Just kidding. That’s the narrative we’re told when we’re about to become parents.

That isn’t actually the case: it takes time to fall in love with this new human being. While some things do come naturally, being compassionate may take longer to foster and that’s okay. Compassion isn’t given, it’s developed through a lifetime of experiences.

Going several months with sleep deprivation makes it hard to want to understand what’s going on inside the little one’s head, but it’s something to consider, especially when they won’t stop screaming.

In a child’s ugliest moments, it is important to see things from their perspective to better serve their needs. As with Gentle Parenting, this isn’t about being permissive, but finding ways to use available parental tools in the most effective way.

Nota bene: This post will be using the universal “you/second person” pronouns throughout, so while it may not speak to your experience directly, it may apply to someone else you know.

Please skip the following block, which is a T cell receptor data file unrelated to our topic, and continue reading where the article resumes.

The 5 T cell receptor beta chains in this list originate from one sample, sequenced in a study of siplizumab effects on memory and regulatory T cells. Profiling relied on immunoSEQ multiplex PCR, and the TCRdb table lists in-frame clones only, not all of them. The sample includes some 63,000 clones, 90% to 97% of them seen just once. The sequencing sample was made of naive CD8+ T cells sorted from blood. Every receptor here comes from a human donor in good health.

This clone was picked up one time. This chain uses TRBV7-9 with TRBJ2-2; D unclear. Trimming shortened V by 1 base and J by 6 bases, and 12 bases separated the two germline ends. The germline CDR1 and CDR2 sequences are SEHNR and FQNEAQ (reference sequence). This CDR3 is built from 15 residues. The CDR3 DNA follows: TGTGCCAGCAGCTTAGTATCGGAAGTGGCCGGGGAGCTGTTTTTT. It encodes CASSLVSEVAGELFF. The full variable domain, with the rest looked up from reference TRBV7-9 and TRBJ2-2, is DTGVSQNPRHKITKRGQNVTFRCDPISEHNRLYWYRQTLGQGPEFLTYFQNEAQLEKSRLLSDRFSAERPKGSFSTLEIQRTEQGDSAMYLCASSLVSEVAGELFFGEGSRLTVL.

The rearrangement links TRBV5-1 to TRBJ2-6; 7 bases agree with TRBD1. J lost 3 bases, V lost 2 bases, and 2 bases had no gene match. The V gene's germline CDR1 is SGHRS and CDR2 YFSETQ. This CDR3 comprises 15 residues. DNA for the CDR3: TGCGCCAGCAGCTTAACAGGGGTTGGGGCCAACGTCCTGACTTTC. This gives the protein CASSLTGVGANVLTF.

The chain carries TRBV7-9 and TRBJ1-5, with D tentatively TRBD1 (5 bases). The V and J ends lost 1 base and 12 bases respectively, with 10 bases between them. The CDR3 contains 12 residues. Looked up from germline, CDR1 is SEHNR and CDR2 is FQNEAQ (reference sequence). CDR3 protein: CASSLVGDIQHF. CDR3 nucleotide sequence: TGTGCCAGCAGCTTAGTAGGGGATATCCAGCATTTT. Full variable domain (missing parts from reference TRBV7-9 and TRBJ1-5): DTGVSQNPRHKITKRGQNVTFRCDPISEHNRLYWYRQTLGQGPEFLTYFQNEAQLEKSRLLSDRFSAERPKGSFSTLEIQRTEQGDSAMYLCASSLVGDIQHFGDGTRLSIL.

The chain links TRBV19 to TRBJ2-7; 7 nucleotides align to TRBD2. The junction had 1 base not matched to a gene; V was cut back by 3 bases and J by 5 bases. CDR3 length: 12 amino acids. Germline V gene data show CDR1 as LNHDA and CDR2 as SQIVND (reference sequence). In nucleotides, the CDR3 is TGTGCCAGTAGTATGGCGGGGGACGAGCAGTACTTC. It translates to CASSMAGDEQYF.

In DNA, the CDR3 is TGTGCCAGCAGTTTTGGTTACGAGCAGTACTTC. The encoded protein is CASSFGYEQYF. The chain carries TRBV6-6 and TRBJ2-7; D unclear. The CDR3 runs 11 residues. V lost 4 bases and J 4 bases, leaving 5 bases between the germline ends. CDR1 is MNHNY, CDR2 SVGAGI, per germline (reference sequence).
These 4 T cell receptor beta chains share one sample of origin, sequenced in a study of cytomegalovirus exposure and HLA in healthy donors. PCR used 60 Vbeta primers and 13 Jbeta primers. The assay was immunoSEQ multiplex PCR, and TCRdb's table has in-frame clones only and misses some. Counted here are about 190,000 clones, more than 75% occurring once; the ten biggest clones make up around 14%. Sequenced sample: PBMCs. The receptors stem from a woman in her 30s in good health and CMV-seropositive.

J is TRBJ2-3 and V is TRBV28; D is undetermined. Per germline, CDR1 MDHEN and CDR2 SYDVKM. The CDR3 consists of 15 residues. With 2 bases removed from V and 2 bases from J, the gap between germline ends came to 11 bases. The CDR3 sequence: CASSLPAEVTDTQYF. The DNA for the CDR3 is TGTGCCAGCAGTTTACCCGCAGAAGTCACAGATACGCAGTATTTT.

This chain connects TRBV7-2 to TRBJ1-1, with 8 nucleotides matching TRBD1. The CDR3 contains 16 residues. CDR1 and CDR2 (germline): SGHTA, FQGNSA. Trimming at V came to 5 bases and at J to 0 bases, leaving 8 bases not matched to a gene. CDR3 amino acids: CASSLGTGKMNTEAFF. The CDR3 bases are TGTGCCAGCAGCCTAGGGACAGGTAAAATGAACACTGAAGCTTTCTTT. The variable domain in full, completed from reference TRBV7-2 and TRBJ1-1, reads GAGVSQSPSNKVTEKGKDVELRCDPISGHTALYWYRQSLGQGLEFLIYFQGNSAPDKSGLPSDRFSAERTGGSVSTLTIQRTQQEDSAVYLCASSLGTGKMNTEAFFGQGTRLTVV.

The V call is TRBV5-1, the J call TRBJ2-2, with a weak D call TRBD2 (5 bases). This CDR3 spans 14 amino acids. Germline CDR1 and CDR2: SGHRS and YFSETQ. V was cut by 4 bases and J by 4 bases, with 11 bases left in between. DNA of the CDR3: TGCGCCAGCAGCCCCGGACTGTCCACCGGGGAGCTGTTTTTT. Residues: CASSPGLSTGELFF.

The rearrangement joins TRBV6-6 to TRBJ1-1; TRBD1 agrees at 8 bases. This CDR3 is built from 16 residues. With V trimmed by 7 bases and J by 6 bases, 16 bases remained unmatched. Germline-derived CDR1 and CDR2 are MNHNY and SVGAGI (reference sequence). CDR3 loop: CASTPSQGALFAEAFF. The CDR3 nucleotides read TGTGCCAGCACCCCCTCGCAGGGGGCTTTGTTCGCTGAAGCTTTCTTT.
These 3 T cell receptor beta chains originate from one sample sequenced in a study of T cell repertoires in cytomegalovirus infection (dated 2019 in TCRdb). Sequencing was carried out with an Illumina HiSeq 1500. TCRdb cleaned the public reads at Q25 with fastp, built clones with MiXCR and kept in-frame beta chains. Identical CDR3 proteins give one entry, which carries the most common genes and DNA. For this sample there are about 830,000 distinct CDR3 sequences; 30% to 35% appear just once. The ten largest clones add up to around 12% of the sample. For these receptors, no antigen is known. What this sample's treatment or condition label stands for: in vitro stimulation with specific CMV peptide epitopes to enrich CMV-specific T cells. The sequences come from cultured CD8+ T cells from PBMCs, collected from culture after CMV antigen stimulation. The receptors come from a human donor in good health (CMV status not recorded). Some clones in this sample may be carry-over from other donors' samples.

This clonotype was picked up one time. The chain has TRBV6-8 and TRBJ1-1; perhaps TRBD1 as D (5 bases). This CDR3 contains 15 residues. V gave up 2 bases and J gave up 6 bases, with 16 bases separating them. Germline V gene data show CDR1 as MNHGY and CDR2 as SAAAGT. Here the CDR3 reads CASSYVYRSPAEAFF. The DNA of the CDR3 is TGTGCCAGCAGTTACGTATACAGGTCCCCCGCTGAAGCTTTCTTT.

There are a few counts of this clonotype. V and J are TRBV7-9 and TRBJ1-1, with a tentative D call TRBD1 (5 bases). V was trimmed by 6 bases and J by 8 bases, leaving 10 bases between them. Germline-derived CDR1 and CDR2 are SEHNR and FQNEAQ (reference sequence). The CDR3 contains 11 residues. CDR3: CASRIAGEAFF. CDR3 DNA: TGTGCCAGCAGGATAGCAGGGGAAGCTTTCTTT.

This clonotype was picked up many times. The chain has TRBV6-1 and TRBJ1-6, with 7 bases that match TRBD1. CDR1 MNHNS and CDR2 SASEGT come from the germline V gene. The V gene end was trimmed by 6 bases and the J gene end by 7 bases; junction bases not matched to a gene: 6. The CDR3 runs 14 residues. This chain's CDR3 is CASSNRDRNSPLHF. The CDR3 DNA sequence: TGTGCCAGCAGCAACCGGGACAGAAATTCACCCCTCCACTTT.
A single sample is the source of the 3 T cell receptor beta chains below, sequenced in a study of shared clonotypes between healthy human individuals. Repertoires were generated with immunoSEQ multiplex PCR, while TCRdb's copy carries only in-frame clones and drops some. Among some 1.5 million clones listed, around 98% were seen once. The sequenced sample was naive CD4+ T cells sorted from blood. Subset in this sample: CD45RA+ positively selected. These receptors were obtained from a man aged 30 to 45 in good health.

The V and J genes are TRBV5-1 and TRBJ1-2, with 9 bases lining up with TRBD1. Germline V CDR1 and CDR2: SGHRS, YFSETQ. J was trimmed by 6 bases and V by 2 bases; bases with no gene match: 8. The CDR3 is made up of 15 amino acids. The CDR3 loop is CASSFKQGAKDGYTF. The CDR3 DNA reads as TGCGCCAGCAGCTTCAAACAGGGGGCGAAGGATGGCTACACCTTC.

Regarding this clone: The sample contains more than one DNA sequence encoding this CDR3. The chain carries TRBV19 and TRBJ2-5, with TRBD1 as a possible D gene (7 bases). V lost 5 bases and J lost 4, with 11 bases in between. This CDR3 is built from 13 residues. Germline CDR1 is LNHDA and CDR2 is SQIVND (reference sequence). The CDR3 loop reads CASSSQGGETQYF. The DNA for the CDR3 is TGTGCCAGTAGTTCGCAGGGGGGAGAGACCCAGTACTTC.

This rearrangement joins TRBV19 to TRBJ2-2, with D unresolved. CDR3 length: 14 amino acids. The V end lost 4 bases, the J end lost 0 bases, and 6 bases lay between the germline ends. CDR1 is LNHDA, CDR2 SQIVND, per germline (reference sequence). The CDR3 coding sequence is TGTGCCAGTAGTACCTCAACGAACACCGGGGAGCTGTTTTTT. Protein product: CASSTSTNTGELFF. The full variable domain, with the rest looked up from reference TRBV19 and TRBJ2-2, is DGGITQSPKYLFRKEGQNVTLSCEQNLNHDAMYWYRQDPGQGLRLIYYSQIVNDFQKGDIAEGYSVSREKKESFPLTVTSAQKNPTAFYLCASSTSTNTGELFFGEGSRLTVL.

The Difficulties of Growing Up

Understanding babies and toddlers is a rather foreign concept. As adults, we are furthest away from them developmentally as possible. Teenagers can be easier to understand, if only because we may have recently come out of that developmental stage.
Toddlers have a difficult life.
As silly as that sounds, it is true when looking at things from their perspective. Several years ago, before I even thought of having Jai, I read a post about how hard toddler’s have it. I haven’t been able to find the exact article, but there are others out there with the same concept. It talks about life from a toddler’s perspective and speculates what they might be thinking.